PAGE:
The History of QROPS Pension Transfers Abroad
I thought it would be useful to compile a history of Qualifying Recognised Overseas Pension Scheme (QROPS) transfers and how they have been destroyed over the years. It will be a surprise if the QROPS market still exits in a few years and if it still does, what conditions will be imposed on transfers.
Already, QROPS is now not really an option if you are moving to the USA, Canada, Switzerland, Asia, Africa, the Middle East or Latin America. QROPS transfers dropped by 50% in 2017 and after Brexit, transfers may fall again. Below, you can see a QROPS timeline from 2006 – 2018.
A Brief History of QROPS
- April 6th, 2006 – happy days, QROPS were introduced following the Schengen Agreement which allows freedom of movement of labour and capital in Europe. Most expats are moving their pensions to Guernsey where it is out of the UK tax net and there is no income tax for non-residents. A QROPS in Guernsey also avoided any tax on growth or death as long as members remained resident abroad.
- May 5th, 2008 – Singapore loses its QROPS status
- September 8th, 2009 – HMRC freezes QROPS transfers to Gibraltar where there is zero income tax on pensions.
- March 2010 – First Malta QROPS schemes appear
- October 10th, 2010 – Isle of Man QROPS launches the 50c, a QROPS which allows a 30% tax-free lump sum.
- November 10th, 2010 – Isle of Man 50c are closed for new business.
- January 2011 – HMRC increases QROPS reporting requirements for trustees from 5 years to 10 years following a transfer
- December 2011 – new QROPS rule making sure 70% of any pension pot provides an income for life for a member
- April 12th, 2012 – Massive cull of many schemes in Guernsey, the Isle of Man and New Zealand
- April 15th, 2012 – Cyprus QROPS delisted
- May 10th, 2012 – Guensey’s new rewritten QROPS 157e is delisted.
- July 2012 – Guernsey try to rewrite their QROP schemes again, but fail to be listed.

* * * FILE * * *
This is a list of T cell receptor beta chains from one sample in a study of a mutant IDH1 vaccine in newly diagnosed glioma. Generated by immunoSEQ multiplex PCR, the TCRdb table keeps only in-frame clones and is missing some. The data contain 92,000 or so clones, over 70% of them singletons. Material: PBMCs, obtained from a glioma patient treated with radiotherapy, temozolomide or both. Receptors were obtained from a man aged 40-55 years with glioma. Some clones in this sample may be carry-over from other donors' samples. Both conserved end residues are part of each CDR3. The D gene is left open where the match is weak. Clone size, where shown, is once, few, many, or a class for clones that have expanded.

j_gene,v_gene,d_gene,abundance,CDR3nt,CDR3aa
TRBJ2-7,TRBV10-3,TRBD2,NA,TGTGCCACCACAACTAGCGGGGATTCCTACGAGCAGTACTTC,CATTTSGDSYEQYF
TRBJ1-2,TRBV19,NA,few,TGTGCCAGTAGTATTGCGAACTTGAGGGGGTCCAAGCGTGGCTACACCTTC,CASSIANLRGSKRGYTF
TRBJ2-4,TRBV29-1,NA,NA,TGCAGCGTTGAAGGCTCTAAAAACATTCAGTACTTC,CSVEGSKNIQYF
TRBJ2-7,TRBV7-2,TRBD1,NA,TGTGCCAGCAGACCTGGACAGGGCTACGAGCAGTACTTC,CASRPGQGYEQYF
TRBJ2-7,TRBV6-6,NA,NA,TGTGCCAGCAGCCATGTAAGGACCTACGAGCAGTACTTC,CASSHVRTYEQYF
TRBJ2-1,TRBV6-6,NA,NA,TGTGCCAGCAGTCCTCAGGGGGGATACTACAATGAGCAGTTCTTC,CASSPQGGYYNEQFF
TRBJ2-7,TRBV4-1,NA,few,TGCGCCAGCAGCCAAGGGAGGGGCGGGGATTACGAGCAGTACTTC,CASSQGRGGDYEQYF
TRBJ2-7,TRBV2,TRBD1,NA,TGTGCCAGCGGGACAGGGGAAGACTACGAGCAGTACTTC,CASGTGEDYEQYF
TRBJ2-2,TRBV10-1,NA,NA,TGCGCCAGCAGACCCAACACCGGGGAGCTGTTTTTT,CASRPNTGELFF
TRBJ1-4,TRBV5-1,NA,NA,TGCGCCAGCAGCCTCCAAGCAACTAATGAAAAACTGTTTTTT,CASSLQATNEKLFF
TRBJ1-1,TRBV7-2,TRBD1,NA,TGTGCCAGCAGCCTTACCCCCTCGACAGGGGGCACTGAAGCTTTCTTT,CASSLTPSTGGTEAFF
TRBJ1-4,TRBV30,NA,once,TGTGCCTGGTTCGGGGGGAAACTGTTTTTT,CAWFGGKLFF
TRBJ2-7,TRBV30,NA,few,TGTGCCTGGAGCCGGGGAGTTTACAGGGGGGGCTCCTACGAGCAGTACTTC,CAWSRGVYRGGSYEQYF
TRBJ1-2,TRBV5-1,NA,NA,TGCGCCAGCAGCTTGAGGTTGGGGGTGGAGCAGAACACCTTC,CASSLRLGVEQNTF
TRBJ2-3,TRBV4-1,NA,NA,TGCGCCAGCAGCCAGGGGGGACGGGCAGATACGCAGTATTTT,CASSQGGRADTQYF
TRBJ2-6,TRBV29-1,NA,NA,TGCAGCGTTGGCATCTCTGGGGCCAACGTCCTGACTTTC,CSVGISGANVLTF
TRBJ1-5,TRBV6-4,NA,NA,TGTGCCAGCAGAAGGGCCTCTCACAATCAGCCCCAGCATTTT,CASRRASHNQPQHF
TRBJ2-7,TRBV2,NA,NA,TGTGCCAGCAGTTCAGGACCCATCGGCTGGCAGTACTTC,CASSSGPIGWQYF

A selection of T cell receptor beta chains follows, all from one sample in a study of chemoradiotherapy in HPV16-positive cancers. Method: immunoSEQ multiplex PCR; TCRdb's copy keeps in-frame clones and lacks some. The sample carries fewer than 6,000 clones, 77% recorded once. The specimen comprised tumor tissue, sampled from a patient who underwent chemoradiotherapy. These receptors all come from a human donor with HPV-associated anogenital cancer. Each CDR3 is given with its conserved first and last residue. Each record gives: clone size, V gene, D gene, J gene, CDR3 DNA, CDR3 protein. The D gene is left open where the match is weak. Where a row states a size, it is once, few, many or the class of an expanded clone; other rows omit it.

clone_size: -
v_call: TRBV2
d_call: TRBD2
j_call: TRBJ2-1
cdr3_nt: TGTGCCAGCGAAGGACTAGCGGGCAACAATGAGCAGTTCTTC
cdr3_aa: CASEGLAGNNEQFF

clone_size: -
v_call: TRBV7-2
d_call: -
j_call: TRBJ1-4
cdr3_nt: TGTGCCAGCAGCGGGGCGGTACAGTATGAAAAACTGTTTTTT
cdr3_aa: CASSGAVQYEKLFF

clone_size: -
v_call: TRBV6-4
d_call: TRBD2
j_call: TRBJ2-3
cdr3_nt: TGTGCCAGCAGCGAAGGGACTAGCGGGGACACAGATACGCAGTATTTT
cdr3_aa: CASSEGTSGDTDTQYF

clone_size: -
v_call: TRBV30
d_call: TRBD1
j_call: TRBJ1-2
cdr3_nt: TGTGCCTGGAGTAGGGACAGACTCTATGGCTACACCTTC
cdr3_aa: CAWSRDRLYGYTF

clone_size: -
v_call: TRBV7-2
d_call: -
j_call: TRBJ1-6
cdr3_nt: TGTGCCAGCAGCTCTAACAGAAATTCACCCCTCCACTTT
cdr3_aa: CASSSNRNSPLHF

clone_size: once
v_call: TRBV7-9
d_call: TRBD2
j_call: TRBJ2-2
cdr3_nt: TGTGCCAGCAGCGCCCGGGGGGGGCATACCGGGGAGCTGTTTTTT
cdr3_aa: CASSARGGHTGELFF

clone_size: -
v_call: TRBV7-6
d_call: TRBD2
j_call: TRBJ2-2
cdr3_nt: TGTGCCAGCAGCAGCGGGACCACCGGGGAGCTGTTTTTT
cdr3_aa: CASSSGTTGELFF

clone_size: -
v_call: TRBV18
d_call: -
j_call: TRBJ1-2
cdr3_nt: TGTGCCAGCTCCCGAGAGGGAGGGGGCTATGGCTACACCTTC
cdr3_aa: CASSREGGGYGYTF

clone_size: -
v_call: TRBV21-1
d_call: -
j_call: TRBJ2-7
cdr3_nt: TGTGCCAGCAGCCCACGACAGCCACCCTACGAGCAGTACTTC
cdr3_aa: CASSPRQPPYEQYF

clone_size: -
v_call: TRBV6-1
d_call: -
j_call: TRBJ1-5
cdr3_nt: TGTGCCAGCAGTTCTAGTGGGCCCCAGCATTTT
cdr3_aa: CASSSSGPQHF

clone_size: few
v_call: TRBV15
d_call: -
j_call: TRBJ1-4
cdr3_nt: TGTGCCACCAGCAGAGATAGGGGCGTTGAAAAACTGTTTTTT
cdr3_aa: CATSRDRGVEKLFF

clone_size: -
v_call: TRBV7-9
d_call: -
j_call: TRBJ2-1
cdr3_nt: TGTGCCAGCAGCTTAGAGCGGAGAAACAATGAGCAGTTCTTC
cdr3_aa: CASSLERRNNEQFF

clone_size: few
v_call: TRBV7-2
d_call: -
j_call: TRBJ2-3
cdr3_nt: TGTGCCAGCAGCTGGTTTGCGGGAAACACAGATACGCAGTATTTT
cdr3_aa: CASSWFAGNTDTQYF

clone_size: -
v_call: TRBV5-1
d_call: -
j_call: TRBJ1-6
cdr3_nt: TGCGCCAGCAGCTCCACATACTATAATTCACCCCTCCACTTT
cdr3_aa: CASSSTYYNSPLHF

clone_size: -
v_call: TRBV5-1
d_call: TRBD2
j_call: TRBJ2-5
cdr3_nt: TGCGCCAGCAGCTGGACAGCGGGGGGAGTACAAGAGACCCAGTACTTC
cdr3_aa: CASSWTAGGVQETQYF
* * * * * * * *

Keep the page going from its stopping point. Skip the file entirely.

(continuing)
- July 2012 – Qatar says no to QROPS business
- June 2013 – HMRC loses Singapore QROPS case to expats, but Singapore QROPS remain delisted
- August 2013 – Hong Kong QROPS culled
- June 2014 – HMRC delists all Swiss QROPS
- April 2015, HMRC now inexplicably renames QROPS to ROPS.
- May 2015, HMRC closes 40% of Australian QROPS schemes as they allow expats to claim their pension if they have ill health
- April 6th, 2015, HMRC stops all transfers to QROPS from NHS pension transfers
- June 2015, many Irish QROPS stop accepting transfers due to ill health clause
- August 15th, 2016 – Australia QROPS 500,000 AUD pension cap and you must be over 55 to transfer.
- December 2016 – French and Italian QROPS are removed, but Malta QROPS are still allowed
- March 9th, 2017 – The day it all changed. 25% exit tax hits QROPS. If you are not moving to Europe, Australia, New Zealand or India, you will now be punished. You also cannot move from that area for 5 years after transfer or you get hit with a retrospective tax charge
- QROPS After Brexit – March 2019 or more likely, December 2020. There is a possibility that pension transfers to residents in the EU may face a tax penalty on exit, such as the 25% exit tax which exists for many people retiring outside the EU.
QROPS Options 2018/19
- Australia – if you are over the age of 55, you can move your pension into an Australian QROPS, but there is a cap of 500,000 AUD and there are many other conditions. You can read more information here about transferring a pension to Australia. There is no tax on your retirement income in Australia.
- New Zealand – you can transfer to a NZ pension scheme at any age. These are typically Discretionary Managed Pension Schemes. There is no tax on retirement benefits in New Zealand. After 5 years, you could move to Australia, Asia or elsewhere.
- India – you can transfer a pension to India into Rupees into a QROPS in India
- Europe – you can transfer to a QROPS in Malta if you are moving to the European Economic Area. Then, usually, you just pay income tax in your country of residence. After Brexit, there may be restrictions placed on transfers or they may be taxed on exit. More in our next article.
- There may be some others I have missed, you can check HMRC’s QROPS list for detail
What are the options for expats moving to the USA, Canada, Switzerland, Asia, the Middle East, Africa and Latin America?
- Leave your pension where it is. You may be taxed in the UK or you may be taxed overseas. It will all depend on the individual Double Taxation Agreements between the UK and your country of residence. HMRC now heavily frowns on occupational scheme transfers and unfunded public pension schemes cannot be transferred, i.e. NHS pension transfers, Armed Forces, civil service pensions, etc
- Move your pension to an International SIPP in the Isle of Man – here you will have flexibility of fund choice, currency choice, etc and can have your pension paid into your local bank account overseas in your country of residence at retirement